10 Macaulay Buildings, Widcombe, Bath
10 Macaulay Buildings forms part of a Grade II early 19th century terrace of dwellings, situated within the Bath conservation area and World Heritage Site. Whilst defined as a terrace by Historic England and materially adjoined with its neighbours through their set back lower links to the north and south, the recession of this material connection results in the streetscape appearance of the terrace as a regular series of semi-detached pairs. This intentional, ‘paired’ design also reads in wider landscape views to the south from Prospect Road. Each pair is uniform and well-balanced in appearance, with a three bay façade in Bath stone ashlar, and a central bay of blind windows running up to the parapet and centralised chimney stack. There is some variation in design and scale present in the set back side links which likely indicate that these were a later addition or have been significantly altered over time. The majority of buildings along the terrace have had the ground floor link and front door entrance brought forward to sit approximately flush with the principal elevation (including 10 Macaulay Buildings), but it is significant to note that space between the building pairs is retained at first floor level, with the majority of these first floors remaining appropriately recessed; this has sustained the perceived ‘semi-detached’ appearance of the street.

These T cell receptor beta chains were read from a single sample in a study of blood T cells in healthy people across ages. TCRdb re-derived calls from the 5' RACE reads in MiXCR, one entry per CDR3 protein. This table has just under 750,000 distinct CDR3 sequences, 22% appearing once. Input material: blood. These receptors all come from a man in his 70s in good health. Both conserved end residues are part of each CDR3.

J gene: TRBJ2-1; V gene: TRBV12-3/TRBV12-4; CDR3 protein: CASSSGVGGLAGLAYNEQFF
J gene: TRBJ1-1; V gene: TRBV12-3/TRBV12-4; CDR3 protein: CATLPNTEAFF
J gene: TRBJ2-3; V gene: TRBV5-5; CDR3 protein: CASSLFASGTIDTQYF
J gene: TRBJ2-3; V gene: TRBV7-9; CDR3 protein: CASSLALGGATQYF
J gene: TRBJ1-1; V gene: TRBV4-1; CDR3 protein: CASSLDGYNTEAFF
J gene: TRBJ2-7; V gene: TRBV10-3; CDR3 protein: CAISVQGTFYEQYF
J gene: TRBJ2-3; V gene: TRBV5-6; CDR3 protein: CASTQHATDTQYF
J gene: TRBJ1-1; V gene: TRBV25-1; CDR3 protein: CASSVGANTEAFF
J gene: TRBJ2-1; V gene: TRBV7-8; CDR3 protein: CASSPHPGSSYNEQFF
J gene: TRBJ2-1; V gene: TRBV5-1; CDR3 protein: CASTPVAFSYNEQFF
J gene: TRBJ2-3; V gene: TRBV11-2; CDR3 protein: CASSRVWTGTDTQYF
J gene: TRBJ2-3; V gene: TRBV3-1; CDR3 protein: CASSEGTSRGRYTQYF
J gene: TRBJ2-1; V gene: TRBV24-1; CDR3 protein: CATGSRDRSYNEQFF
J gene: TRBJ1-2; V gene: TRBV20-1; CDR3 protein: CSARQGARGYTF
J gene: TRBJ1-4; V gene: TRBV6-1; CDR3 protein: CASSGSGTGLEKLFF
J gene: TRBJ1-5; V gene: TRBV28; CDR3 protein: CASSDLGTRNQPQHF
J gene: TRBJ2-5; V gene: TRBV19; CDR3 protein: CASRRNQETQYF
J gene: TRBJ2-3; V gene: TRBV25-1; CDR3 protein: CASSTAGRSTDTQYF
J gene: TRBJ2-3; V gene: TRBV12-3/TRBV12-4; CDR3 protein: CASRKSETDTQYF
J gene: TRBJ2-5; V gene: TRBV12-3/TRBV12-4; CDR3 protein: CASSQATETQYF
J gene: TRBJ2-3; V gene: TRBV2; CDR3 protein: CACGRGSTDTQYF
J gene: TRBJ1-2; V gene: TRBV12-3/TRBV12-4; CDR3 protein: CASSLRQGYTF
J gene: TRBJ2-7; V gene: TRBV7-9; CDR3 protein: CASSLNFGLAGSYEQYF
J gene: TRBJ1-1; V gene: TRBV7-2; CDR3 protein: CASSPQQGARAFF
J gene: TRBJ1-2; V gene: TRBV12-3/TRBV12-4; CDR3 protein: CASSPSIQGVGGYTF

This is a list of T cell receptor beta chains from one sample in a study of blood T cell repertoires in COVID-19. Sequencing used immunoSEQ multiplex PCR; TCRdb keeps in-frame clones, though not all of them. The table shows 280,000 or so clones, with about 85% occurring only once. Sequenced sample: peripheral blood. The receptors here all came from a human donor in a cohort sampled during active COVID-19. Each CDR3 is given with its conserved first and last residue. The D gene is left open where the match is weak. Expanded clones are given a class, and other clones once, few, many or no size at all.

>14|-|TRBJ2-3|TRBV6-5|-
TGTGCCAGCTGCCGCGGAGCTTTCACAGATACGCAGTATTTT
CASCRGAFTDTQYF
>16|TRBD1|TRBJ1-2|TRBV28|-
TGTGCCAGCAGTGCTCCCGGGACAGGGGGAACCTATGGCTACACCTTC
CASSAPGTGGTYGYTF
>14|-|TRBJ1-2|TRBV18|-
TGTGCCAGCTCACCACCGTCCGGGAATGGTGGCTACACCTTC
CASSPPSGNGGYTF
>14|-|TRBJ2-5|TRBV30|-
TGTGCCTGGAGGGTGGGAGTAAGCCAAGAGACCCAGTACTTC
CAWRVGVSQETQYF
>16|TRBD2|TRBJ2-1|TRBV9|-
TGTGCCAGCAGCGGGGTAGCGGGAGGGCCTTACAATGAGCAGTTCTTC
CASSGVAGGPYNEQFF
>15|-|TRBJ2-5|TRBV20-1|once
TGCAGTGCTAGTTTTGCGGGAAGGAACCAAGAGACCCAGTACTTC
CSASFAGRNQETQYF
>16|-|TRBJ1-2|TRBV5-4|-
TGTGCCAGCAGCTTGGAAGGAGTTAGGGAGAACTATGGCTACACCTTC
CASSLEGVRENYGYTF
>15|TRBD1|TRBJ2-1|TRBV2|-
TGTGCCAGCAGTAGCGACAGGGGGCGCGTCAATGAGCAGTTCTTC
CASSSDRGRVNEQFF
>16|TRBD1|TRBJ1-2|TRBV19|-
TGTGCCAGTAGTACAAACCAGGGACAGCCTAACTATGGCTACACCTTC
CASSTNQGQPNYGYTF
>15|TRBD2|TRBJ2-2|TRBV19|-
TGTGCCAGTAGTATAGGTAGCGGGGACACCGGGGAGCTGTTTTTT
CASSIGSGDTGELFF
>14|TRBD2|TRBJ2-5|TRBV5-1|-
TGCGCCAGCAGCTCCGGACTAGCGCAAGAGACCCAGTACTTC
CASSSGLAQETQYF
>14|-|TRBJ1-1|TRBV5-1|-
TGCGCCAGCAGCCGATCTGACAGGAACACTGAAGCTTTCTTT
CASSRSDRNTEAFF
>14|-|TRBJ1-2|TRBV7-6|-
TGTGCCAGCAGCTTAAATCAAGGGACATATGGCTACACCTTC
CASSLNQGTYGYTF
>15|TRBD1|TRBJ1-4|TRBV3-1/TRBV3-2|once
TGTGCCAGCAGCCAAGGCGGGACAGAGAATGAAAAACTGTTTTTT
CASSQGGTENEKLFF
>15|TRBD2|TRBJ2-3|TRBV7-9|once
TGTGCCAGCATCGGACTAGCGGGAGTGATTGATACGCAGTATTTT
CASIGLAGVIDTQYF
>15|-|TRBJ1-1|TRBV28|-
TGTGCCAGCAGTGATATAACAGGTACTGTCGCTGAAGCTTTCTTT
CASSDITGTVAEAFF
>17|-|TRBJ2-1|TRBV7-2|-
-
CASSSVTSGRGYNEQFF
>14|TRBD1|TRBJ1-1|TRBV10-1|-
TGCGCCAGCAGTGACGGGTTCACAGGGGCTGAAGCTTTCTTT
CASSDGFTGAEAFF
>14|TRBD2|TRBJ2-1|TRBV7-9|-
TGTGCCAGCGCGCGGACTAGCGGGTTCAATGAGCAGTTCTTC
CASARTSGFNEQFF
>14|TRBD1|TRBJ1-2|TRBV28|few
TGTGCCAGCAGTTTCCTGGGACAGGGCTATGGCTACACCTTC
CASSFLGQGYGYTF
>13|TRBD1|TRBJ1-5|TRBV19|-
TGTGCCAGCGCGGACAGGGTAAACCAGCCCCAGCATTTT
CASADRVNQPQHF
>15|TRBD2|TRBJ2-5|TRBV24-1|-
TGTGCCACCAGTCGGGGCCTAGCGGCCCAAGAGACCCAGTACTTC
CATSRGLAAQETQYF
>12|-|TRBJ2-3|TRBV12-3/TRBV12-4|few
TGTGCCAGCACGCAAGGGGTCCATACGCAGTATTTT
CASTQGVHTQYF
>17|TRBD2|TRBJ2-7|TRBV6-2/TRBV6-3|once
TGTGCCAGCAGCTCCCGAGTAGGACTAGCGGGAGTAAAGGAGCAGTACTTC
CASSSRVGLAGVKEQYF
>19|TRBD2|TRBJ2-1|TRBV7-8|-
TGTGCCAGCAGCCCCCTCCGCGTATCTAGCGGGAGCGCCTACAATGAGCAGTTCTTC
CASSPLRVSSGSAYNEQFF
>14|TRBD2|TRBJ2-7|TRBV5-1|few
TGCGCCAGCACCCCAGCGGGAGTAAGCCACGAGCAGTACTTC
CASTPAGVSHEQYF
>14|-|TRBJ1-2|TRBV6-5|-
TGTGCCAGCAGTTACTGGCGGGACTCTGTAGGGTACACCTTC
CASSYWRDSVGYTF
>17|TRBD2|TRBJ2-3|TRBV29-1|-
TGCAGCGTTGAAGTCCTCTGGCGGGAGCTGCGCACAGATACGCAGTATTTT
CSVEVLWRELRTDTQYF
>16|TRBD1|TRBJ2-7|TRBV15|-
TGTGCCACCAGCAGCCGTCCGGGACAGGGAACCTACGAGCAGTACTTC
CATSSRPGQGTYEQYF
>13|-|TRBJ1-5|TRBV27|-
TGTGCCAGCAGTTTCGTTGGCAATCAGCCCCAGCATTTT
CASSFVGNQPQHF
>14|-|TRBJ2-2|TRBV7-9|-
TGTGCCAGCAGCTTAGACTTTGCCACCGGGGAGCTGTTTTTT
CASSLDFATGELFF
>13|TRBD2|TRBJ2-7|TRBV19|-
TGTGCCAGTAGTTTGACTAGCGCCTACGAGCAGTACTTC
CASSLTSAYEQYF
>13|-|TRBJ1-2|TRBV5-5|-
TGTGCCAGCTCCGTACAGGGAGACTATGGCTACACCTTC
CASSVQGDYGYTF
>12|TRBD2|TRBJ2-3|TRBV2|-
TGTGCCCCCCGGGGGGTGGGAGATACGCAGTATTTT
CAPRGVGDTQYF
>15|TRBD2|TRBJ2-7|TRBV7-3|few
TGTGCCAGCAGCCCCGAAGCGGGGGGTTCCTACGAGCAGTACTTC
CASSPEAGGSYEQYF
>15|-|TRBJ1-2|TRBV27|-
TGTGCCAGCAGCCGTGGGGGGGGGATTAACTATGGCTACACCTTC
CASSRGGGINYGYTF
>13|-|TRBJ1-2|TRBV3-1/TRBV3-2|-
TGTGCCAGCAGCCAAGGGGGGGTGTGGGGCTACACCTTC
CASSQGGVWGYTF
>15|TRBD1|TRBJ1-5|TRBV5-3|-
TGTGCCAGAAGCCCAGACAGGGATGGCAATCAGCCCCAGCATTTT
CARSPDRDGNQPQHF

BPT has strong heritage and design concerns regarding the proposal to bring the first floor of the link forwards towards the roadside, and the creation of a more visibly solid connection with its neighbours. Due to the existing two storey link that sits up against the principal façade of 11 Macaulay Buildings, a pushed forward extension in this location would infill the visible gap between the building frontages altogether and bring the material link between buildings forwards so as to be visually prominent. This would disturb the established typology of the streetscape in this area as an emulation of lower density, semi-detached, villa-style housing, purposefully located on a steep hillside outside of the denser, urban context of the city centre. It would also have detrimental impact on the group value of Macaulay Buildings.